Coming on Big, Finishing Close
The unique story here is what Quantum’s production does with the play. It uses a script edited and shortened by Shakespeare scholars James Kincaid and Julian Markel. Tightening Shakespeare is generally helpful, though I had some bits of early trouble figuring out what was going on, which may be my bad or just due to the play’s complexity. The unsure parts didn’t matter, however, and the production swept me past them anyway with the sheer spectacle and emotion it creates.
High points? Start with the opening. Melodramatic and a little schmaltzy in terms of scripted content, but ne’er has such stuff been so grandly rendered. Picture the rusty steel-clad towers and galleries of the Furnaces looming over the open-air performance area in the gathering dusk. Enter clanking, medieval men of steel, fronted by the booming voice of good Kent (played powerfully by Monteze Freeland) … and enter Lear and his retinue, while many voices rise and boom in a chanting song.
The song is “Which Side Are You On?”, a workingman’s anthem from the 1930s. It’s one of several direct allusions to the steeltown setting of the play, and though it is a non-Shakespeare insertion, wow does it set the tone. The entire scene thunders with ominous omens done BIG.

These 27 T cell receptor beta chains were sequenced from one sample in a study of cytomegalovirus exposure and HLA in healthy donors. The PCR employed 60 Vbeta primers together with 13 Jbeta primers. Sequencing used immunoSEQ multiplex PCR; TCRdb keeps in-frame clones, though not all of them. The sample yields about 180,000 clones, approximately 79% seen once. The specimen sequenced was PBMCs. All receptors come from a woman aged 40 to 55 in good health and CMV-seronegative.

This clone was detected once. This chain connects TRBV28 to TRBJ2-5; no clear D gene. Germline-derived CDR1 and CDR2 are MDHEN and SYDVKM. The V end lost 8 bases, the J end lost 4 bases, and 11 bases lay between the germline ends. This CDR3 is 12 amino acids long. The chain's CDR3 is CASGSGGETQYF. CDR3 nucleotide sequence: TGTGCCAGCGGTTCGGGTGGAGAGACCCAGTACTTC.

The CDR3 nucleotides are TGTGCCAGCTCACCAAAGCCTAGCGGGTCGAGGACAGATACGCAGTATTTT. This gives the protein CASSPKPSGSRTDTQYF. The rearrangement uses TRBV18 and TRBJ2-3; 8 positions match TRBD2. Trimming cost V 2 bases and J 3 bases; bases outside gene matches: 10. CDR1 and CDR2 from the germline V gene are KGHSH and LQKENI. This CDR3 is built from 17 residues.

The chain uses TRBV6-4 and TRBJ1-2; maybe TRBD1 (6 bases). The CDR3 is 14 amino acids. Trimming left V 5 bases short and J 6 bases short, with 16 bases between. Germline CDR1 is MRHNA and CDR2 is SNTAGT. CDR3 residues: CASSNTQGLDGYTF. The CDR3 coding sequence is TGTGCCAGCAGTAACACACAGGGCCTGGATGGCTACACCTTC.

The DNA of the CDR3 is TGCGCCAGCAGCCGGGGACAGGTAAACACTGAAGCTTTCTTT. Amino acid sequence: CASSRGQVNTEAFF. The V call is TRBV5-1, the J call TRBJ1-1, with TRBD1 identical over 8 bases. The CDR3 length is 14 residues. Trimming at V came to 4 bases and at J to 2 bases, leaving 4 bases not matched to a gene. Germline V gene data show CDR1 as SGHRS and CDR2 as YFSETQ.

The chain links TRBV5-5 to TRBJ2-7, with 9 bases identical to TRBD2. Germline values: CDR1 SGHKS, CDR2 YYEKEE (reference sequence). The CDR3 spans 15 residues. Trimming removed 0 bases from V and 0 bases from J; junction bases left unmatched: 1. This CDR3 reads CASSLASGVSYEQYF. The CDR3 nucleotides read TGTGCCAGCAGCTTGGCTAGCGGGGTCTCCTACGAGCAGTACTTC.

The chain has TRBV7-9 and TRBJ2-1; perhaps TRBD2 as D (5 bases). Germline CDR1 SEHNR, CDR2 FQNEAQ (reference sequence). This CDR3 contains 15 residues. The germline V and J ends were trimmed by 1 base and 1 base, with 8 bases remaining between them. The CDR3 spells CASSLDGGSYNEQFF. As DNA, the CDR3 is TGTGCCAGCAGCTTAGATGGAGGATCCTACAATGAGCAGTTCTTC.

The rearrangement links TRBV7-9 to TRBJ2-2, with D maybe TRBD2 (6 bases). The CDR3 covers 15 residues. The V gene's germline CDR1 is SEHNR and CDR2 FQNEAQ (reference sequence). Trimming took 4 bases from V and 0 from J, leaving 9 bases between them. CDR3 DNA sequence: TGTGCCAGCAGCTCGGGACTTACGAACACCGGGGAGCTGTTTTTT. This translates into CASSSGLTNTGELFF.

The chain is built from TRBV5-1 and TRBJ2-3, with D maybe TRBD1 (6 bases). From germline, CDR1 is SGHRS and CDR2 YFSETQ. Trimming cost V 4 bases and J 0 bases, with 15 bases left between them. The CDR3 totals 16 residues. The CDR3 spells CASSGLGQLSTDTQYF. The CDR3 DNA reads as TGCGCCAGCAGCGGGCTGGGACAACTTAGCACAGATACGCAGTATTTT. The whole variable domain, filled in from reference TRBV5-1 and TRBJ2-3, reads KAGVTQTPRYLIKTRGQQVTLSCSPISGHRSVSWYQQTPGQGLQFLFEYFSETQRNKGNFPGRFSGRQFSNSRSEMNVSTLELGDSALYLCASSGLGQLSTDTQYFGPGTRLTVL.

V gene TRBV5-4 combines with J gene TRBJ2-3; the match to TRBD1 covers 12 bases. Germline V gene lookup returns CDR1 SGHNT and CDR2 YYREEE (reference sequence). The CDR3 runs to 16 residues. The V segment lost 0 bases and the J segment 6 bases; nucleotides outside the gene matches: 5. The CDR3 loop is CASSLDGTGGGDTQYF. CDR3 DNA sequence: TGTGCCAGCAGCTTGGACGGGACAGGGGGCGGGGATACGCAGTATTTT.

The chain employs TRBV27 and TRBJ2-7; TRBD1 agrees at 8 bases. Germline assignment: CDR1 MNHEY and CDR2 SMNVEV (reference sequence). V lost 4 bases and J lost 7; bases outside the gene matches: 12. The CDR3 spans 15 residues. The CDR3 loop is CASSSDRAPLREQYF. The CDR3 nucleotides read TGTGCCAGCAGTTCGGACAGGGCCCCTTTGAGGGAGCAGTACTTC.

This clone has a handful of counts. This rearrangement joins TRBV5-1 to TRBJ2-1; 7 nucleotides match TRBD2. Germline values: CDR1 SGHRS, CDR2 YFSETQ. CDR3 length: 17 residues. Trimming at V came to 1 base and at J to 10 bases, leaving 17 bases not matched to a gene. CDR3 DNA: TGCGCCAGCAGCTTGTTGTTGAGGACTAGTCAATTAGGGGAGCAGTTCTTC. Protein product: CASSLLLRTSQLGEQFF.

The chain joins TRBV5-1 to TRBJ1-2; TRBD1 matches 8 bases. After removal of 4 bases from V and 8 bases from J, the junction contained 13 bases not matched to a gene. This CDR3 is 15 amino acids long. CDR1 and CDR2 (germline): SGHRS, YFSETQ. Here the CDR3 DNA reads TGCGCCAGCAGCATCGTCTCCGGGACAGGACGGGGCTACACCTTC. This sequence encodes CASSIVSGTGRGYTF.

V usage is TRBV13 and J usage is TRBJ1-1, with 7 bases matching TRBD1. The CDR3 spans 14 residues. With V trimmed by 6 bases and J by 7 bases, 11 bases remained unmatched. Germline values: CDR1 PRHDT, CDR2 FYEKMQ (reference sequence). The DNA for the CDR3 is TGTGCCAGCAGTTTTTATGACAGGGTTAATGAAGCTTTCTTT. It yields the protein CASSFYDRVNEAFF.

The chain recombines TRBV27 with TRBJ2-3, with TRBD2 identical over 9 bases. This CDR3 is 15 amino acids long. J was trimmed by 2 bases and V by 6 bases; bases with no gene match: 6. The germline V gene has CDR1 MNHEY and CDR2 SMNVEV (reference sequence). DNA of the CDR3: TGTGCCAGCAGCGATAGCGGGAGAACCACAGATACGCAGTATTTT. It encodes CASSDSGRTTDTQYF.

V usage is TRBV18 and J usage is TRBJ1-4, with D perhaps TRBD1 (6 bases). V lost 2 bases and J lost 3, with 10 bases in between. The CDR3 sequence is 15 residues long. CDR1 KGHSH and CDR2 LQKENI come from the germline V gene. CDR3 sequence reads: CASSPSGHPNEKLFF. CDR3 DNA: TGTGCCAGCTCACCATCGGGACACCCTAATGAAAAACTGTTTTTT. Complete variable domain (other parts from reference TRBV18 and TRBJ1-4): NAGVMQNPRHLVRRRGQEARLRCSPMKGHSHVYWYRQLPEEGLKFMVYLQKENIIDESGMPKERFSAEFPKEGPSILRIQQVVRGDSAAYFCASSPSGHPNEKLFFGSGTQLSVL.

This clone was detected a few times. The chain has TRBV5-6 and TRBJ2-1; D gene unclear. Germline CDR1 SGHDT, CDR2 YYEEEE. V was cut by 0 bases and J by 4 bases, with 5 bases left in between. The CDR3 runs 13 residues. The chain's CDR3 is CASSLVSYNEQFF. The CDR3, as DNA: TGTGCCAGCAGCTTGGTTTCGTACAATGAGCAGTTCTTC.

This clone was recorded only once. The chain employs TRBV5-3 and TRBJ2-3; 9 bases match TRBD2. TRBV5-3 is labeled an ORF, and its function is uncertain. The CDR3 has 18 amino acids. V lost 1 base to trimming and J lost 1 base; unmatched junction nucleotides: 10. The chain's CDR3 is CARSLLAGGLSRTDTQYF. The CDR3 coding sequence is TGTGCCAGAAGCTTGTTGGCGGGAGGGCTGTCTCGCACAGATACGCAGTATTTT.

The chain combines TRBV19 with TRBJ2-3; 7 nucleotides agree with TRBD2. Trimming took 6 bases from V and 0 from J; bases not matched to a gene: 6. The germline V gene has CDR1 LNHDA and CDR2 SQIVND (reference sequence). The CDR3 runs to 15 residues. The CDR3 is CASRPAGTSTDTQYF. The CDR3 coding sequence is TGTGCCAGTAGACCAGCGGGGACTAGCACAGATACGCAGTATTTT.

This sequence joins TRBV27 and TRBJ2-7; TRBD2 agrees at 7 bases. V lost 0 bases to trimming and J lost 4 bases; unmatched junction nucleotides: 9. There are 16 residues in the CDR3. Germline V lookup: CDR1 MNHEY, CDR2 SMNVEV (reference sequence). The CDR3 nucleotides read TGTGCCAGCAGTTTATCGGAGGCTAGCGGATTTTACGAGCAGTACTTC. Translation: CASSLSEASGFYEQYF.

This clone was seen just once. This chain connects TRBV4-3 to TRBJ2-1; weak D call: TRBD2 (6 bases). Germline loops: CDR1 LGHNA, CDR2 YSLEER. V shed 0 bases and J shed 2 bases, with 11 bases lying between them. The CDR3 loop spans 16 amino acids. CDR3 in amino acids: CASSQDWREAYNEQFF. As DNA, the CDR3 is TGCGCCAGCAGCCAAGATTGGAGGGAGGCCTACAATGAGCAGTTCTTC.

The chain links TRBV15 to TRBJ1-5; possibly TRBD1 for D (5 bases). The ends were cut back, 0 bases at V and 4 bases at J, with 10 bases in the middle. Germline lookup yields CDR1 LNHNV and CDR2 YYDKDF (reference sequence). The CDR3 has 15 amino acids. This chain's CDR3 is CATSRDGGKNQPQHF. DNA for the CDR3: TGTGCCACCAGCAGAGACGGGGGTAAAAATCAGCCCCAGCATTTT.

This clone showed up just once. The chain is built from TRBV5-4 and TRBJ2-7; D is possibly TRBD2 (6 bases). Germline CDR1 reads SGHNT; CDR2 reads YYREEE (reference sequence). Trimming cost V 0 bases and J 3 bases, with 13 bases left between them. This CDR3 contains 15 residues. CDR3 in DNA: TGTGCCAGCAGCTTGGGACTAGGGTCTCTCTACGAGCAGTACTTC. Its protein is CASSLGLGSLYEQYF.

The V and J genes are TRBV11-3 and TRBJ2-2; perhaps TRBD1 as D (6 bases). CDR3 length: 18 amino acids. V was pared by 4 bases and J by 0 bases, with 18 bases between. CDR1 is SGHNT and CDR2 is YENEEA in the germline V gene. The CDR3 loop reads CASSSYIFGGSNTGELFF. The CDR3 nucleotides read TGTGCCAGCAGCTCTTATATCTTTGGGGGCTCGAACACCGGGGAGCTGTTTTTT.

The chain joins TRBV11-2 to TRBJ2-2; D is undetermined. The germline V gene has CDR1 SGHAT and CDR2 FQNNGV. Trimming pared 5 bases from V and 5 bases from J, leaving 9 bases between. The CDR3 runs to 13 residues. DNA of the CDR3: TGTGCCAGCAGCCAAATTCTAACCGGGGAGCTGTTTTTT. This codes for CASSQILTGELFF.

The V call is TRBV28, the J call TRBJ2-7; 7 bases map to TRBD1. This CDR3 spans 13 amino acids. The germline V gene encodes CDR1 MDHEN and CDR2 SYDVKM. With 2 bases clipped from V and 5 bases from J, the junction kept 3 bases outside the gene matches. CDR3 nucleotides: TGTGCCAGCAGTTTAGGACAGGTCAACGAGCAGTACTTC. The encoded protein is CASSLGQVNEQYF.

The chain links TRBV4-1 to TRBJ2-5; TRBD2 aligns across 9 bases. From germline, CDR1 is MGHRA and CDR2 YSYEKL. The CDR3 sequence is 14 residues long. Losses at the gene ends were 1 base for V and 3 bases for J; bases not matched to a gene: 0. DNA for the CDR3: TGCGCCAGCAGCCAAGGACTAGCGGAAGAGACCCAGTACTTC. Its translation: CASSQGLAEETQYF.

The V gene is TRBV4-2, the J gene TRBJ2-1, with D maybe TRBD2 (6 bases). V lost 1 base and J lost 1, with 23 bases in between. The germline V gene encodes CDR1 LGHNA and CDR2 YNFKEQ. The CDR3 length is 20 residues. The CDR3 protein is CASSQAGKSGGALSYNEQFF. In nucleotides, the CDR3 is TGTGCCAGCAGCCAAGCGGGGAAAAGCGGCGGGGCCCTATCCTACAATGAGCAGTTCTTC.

There are places in Quantum’s Lear where the bigness of the production forces a sacrifice. Some chances to have scenes with moments of quiet intimacy—and to convey intimate tensions or touches—are lost in the vastness of the space and the consistently high-wire tones of the performance. Or so I felt.
On the other hand, there are scenes in which the lost-in-space effect works well, casting a spell that adds power. One is the scene where Gloucester (Ken Bolden) gets his eyeballs ripped out, followed by the villains getting into a deadly brawl with knives.
The sequence is played far from the audience, up on a balcony-walk around the base of a furnace. The characters are acting out feelings that consume them, inflame them. Gloucester is writhing in pain and terror; the others are bellowing angrily over contentious matters that mean everything to them. And yet these humans look so tiny, so insignificant, against the immensity of the ancient furnaces that stand silent, impervious to the crises that determine the fates of mortals. Watching this made me feel: That’s how we roll, isn’t it. With our tales full of sound and fury, signifying nothing.